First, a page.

New Criticism vs. Structuralism

What's the Difference?

New Criticism and Structuralism are both literary theories that focus on the analysis of texts, but they approach this analysis in different ways. New Criticism emphasizes close reading of the text itself, focusing on the language, form, and structure of the work to uncover its meaning. In contrast, Structuralism looks at the underlying structures and systems that shape the text, such as language, culture, and society. While New Criticism seeks to understand the text on its own terms, Structuralism looks at how the text is influenced by larger systems of meaning. Both theories offer valuable insights into the interpretation of literature, but they prioritize different aspects of the text in their analysis.


AttributeNew CriticismStructuralism
FocusTextual analysisStructural analysis
InterpretationClose reading of individual worksFocus on underlying structures and systems
AuthorAuthor's intention is not relevantAuthor's intention is not relevant
TextText is autonomous and self-containedText is part of larger structure or system
MeaningMeaning is inherent in the textMeaning is derived from relationships within the structure

Further Detail

New Criticism

New Criticism is a literary theory that emerged in the early 20th century, focusing on close reading and analysis of texts. It emphasizes the text itself as the primary source of meaning, rather than considering the author's intentions or historical context. New Critics believe that a text should be analyzed based on its internal structure, language, and form, rather than external factors.


Structuralism, on the other hand, is a broader theoretical framework that originated in the field of linguistics and later expanded to other disciplines, including literary criticism. Structuralists focus on the underlying structures that shape human experience, such as language, culture, and society. They believe that these structures determine the meaning of a text, rather than the text itself or the author's intentions.


Despite their differences, New Criticism and Structuralism share some common attributes. Both approaches prioritize the text itself as the central focus of analysis, emphasizing the importance of close reading and attention to detail. They also both reject the idea of interpreting a text based on external factors, such as the author's biography or historical context.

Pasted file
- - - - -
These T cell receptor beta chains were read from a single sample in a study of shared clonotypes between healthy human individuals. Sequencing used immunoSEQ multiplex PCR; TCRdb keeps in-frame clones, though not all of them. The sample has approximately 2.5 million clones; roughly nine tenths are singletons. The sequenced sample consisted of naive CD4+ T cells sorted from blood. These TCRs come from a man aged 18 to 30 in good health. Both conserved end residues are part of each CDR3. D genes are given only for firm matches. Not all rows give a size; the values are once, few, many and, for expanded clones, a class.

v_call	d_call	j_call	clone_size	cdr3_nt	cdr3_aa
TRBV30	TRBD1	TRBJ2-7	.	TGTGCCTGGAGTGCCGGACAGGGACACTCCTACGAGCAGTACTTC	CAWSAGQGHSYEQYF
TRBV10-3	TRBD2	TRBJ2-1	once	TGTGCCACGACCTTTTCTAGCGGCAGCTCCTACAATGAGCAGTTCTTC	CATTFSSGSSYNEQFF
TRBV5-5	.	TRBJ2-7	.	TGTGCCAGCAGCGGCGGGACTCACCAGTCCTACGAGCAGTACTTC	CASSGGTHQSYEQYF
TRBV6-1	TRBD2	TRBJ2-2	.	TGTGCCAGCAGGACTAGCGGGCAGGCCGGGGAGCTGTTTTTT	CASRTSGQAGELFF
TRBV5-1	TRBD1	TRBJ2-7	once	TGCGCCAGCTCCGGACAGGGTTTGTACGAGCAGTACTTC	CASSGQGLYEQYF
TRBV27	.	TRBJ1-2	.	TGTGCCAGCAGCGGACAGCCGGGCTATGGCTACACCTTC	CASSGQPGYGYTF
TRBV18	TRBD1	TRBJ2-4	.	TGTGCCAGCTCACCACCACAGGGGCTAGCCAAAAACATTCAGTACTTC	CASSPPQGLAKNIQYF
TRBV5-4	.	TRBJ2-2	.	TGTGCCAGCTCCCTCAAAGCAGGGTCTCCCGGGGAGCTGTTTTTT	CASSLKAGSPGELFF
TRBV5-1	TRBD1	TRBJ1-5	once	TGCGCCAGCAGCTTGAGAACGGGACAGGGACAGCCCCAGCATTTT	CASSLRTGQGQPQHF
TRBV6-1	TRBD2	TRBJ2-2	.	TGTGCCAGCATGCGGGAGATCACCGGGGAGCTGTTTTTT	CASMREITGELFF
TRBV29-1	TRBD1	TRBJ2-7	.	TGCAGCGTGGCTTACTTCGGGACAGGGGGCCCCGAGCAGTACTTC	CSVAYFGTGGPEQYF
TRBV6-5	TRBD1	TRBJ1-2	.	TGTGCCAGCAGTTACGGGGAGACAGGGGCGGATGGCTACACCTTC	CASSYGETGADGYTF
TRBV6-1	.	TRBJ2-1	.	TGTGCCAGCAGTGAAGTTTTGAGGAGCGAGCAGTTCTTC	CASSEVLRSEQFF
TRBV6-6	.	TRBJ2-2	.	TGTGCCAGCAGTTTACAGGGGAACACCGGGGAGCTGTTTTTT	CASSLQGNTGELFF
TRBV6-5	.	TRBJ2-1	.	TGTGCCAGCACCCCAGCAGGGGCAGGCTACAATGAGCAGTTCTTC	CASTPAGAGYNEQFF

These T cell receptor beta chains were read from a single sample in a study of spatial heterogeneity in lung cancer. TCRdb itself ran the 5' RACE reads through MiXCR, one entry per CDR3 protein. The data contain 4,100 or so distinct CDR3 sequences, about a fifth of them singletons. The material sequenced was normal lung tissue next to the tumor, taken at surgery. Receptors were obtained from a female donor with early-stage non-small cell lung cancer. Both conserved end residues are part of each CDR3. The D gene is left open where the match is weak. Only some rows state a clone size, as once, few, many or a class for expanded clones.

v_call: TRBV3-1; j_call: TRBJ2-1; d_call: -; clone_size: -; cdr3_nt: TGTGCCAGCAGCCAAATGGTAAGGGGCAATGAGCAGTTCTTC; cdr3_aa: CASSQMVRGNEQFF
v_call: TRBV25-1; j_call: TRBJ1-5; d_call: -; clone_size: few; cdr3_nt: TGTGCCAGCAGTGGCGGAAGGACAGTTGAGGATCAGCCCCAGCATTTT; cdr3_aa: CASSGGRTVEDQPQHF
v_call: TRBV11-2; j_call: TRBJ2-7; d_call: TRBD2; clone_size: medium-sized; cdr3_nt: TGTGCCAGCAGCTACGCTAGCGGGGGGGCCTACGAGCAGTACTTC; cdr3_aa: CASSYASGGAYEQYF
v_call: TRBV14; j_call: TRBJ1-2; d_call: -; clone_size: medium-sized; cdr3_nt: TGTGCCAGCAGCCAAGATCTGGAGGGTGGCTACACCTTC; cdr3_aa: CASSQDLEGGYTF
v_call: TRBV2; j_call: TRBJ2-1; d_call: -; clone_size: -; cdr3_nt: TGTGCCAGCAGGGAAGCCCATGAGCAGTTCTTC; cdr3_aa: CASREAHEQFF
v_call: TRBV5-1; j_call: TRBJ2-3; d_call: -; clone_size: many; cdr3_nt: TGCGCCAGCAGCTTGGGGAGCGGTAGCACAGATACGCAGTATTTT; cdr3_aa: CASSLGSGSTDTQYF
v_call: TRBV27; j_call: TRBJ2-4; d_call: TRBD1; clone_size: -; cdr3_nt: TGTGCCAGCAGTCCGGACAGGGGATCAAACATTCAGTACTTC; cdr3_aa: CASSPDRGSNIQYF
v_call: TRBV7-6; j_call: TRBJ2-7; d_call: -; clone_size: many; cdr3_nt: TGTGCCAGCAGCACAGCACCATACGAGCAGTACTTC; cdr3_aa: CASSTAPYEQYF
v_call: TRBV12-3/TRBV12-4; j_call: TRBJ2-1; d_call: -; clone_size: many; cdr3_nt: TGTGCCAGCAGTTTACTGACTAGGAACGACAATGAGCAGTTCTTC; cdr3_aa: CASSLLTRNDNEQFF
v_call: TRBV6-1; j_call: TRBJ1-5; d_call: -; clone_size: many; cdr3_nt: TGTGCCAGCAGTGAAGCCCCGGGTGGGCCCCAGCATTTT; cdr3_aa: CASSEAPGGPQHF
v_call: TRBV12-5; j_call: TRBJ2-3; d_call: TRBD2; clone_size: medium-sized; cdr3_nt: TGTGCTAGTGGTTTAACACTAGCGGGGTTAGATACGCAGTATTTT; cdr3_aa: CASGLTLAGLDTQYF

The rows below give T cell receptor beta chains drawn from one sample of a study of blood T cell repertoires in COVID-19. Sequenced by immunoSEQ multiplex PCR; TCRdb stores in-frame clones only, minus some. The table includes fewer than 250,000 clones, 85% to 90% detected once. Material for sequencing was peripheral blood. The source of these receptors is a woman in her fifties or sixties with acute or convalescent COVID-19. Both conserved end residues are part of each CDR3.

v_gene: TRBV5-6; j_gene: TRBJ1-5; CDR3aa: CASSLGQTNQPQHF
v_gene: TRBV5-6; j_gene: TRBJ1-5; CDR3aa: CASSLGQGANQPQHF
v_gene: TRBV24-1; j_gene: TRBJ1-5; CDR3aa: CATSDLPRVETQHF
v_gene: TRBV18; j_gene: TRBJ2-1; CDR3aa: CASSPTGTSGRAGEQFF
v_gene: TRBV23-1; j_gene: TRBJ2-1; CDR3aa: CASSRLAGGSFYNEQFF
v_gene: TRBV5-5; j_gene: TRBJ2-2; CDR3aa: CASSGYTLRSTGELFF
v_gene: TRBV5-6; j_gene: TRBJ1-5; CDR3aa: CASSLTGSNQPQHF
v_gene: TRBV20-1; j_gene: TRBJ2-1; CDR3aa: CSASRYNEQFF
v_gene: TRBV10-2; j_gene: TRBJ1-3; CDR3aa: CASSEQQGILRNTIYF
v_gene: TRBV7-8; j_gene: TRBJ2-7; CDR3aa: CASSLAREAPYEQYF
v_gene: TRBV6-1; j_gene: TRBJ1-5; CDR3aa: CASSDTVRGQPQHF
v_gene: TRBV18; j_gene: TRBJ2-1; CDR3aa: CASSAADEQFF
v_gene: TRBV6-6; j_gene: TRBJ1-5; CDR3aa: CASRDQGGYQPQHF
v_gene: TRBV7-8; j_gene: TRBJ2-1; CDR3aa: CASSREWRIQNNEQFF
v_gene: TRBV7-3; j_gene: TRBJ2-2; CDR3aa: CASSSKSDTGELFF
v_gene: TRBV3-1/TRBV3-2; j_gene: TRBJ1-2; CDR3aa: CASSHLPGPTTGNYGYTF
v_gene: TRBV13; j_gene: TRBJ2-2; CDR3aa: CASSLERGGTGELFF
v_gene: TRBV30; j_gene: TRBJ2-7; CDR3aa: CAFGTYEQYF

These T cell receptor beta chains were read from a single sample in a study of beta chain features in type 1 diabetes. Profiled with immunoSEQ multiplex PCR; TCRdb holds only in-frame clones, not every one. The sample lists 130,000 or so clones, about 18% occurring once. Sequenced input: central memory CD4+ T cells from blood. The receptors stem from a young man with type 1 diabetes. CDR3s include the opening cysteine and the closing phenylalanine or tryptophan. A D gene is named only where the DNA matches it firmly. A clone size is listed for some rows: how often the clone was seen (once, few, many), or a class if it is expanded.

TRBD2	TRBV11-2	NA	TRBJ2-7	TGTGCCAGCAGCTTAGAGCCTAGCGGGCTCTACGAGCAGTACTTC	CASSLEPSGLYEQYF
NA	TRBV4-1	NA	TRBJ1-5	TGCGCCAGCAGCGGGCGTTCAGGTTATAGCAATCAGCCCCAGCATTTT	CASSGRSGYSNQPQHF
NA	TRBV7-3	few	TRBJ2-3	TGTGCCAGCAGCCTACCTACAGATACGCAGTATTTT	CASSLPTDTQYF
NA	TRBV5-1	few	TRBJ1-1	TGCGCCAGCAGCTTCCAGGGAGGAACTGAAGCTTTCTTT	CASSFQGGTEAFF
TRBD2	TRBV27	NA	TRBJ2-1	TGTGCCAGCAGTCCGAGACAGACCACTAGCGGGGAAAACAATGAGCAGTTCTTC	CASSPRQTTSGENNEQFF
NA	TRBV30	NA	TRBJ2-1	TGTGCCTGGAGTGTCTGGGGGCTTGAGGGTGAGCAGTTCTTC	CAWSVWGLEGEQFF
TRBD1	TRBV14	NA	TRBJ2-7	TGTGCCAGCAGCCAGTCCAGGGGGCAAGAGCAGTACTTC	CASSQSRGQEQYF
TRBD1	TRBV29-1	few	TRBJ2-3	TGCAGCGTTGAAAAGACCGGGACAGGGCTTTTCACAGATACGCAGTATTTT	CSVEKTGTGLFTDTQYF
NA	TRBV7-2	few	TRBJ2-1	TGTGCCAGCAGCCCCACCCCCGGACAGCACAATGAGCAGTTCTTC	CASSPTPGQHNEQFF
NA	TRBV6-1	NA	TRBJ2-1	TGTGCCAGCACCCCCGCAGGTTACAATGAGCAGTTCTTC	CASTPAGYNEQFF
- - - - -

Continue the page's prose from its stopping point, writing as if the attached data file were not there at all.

One key difference between New Criticism and Structuralism is their approach to meaning. New Critics believe that meaning is inherent in the text itself, while Structuralists argue that meaning is constructed through the interaction of various structures, such as language and culture. New Criticism tends to focus on individual texts, while Structuralism looks at texts as part of a larger system of signs and symbols.


In terms of methodology, New Criticism emphasizes close reading and analysis of the text's language, form, and structure. New Critics pay attention to literary devices, imagery, and symbolism to uncover the text's deeper meanings. Structuralists, on the other hand, use a more systematic approach, looking at the underlying structures that shape the text's meaning, such as binary oppositions, language patterns, and cultural norms.


Both New Criticism and Structuralism have had a significant impact on literary criticism and theory. New Criticism helped to establish the importance of close reading and textual analysis in literary studies, influencing generations of scholars and critics. Structuralism, on the other hand, introduced a new way of thinking about the relationship between text and meaning, paving the way for poststructuralist and postmodern theories.


In conclusion, while New Criticism and Structuralism have distinct differences in their approach to literary analysis, they also share common attributes in their emphasis on close reading and attention to detail. Both approaches have made important contributions to the field of literary criticism, shaping the way we understand and interpret texts. By considering the strengths and weaknesses of each approach, scholars can gain a more comprehensive understanding of literature and its role in shaping human experience.

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